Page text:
Russia Upset With Holbrooke Over Afghan Drug Policy
November 18, 2009
An tricky difference of opinion on how to deal with Afghanistan's massive opium trade: The U.S. does not want to address the problem of drug production in Afghanistan, said Russia's anti-narcotics chief after talks with U.S. Special Envoy for AfPak Richard Holbrooke. "My meeting with Holbrooke unfortunately confirmed our fears that they are not prepared to destroy the production of drugs in Afghanistan," Viktor Ivanov, head of the Federal Narcotics Control Service, told Russian journalists on Tuesday, hours after Mr. Holbrooke left Moscow for Kabul after one-day consultations. Mr.
November 09, 2009
Monday marks the twentieth anniversary of the fall of the Berlin Wall. It is worth pausing to recall just how momentous, and unanticipated, this event and those that followed were. My students today have no memory of the cold war; to them, Prague and Budapest, just like Paris and Madrid, are simply places to visit or study in Europe.
October 27, 2009
After years of stalemate, negotiations over Iran's controversial nuclear development program seemed to progress last week when an Iranian delegation in Vienna agreed to the export and modification of its low-enriched uranium. The resulting optimism did not last. Officials in Tehran demurred, insisting that they needed more time to study the proposal and could not meet Friday's deadline to ratify the agreement. While Iran's stonewalling came as a disappointment to the United States, it did not come as a surprise.
October 26, 2009
Americans are used to presidential candidates promising to get tough on China only to turn tail once they are in office. Could the same be true of German Chancellor’s promises to get tough with Russia? The Financial Times has an extraordinary report on “The New Ostpolitik,” between Germany and Russia. When German Chancellor Angela Merkel first ran four years ago, she was highly critical of former Chancellor Gerhard Schroeder’s warm relationship with the Russians. Indeed, after leaving office, Schroeder became the chairman of Nord Stream, which is owned by the Russian firm, Gazprom, and is deve
No, not Dwight Eisenhower (and his secretary of state, John Foster Dulles), who thought of his Arabs as the Egyptians. Frankly, in 1956, nobody thought of Palestinians, including especially the Palestinians. And, no, not even Jimmy Carter, who, while now especially entranced with the Palestinians, including Hamas, was beginning his macabre infatuation with Hafez Assad. Then there was George Herbert Walker Bush and his sidekick James Baker, who didn't much like the Jews but wanted especially to please the Saudis. The U.S.
"Russia Disses Iran Sanctions"
October 13, 2009
Well, that’s the way I read the headline in The Washington Post. “Russia Dismisses Iran Sanctions” was how it was actually written, followed by “Russian Foreign Minister: Threats of Iran Sanctions Won’t Work.” The dispatch is from Mary Beth Sheridan, a savvy reporter to whom I’m becoming attached. There are slight differences between the Post piece and the report in the Times, “Russia Resists U.S. Position on Sanctions for Iran,” by Mark Landler and Clifford J. Levy. Then there was “US, Russia: Iran No sanctions yet” in The Jerusalem Post.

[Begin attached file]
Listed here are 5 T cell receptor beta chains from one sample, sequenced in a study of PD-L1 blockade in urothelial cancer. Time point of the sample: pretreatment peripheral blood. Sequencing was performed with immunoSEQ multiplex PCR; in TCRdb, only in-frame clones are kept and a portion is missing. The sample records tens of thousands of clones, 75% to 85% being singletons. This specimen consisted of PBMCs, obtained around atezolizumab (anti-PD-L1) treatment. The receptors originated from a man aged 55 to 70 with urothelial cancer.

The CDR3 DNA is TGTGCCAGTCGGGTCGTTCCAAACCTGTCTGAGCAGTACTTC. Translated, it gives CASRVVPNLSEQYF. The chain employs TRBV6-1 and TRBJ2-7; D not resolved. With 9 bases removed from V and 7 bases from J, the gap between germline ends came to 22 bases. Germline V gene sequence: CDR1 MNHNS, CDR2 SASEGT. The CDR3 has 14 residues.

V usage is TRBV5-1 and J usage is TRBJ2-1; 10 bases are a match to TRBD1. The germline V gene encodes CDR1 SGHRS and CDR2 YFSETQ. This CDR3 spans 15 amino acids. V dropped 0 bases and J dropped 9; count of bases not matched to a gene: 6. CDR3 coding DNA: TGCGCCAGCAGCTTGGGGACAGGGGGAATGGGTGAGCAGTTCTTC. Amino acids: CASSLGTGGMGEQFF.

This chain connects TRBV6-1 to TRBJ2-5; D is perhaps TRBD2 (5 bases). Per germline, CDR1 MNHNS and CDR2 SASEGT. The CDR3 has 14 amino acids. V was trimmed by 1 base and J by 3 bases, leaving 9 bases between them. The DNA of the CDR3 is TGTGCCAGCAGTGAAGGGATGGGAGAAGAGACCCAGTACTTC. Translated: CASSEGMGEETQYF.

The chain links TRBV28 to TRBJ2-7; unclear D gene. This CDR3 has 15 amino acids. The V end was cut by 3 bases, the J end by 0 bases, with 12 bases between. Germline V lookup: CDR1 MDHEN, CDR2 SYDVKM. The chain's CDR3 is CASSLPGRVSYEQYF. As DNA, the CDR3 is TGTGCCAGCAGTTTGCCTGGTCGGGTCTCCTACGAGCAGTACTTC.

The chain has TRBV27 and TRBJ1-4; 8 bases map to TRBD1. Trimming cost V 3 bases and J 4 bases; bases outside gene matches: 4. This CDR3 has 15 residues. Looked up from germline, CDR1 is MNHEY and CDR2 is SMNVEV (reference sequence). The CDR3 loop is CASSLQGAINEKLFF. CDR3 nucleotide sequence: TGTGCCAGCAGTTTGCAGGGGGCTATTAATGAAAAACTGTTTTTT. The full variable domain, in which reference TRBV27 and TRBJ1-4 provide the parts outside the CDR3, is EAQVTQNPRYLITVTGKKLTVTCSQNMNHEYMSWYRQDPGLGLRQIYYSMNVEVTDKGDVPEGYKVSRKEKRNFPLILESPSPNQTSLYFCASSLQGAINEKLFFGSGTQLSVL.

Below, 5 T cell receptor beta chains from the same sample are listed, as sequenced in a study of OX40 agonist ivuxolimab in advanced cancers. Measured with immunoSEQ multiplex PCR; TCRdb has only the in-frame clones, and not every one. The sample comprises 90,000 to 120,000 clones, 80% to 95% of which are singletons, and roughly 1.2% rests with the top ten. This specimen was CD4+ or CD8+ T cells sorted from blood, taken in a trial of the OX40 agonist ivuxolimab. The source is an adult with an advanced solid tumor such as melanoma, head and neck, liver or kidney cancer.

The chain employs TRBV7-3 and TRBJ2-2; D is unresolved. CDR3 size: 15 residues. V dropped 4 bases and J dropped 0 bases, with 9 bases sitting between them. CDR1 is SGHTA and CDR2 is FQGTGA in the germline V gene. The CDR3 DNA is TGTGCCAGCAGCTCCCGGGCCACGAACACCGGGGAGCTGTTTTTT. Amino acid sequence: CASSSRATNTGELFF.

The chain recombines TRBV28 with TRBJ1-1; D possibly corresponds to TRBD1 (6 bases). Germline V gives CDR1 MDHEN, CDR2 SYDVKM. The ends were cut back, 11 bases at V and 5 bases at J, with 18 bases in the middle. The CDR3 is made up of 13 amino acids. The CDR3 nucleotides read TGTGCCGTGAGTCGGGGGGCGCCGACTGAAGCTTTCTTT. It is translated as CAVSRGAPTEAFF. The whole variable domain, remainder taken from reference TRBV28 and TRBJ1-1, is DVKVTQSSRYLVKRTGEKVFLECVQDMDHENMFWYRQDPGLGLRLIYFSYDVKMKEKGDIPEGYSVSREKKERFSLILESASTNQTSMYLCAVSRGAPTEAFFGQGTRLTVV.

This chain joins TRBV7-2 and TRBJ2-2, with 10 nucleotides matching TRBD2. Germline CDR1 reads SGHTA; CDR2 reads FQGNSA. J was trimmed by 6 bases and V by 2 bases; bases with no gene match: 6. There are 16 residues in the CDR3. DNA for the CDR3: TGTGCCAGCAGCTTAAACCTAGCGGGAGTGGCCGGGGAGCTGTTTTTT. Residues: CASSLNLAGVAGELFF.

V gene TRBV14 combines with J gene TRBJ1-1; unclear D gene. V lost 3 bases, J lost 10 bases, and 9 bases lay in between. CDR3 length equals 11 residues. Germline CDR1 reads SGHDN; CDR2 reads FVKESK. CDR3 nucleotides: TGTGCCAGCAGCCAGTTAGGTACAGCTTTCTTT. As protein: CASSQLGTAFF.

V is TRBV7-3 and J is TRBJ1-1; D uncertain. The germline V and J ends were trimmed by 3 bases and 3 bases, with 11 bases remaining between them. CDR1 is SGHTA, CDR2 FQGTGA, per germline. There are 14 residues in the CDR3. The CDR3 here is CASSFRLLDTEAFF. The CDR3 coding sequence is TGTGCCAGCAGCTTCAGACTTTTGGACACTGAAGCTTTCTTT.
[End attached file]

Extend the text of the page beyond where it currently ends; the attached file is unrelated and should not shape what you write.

Hillary in Moscow: Will the New START Treaty Cripple Conventional U.S. Military Power?
October 13, 2009
The news surrounding today's meeting between Hillary Clinton and Russian Foreign Minister Sergei Lavrov is pretty bad. Prime Minister Vladimir Putin has taken the opportunity to dump cold water on our hopes for more Iran sanctions and to trumpet a Sino-Russian gas pipeline deal that would weaken our hand in Central Asia. But, despite all that, it's worth keeping in mind that the "New START" treaty that Hillary is in Moscow to negotiate is a solid one. The deal would supplant both START I, the arms-control treaty signed by George H.W.
October 13, 2009
At the Non-Proliferation Treaty meeting beginning today in New York, Iran will try to shift the discussion to Israel’s nuclear weapons by proposing that the Middle East become nuclear-free. As historian Jeffrey Herf wrote at TNR Online last October, this is similar to a ploy the Soviets used in the 1980s: Our negotiations with Iran are not off to a good start. After the initial meeting in Geneva on October 1--with Iran on one side and Britain, France, Germany, Russia, China, and the United States on the other--Iranian representatives said they had agreed to send processed uranium to Russia.
October 08, 2009
After the Russo-Georgian War in August 2008, the European Union found itself in a difficult position. Moscow had not only invaded a neighbor for the first time since the Soviet assault on Afghanistan in 1979. In recognizing Abkhazia and South Ossetia as independent states, it had also broken the cardinal rule of post-cold war European security: that borders in Europe would never again be changed by force of arms. Yet Georgia, too, had clearly made mistakes, not the least in embroiling itself in a military conflict with Russia that Georgia's own allies had repeatedly warned against.
October 03, 2009
The Iranian regime has made headlines this week with its announcement that it will allow inspections into its recently discovered enrichment site in Qom, and its agreement, albeit ambiguously, to allow enrichment to be handled by Russia or France.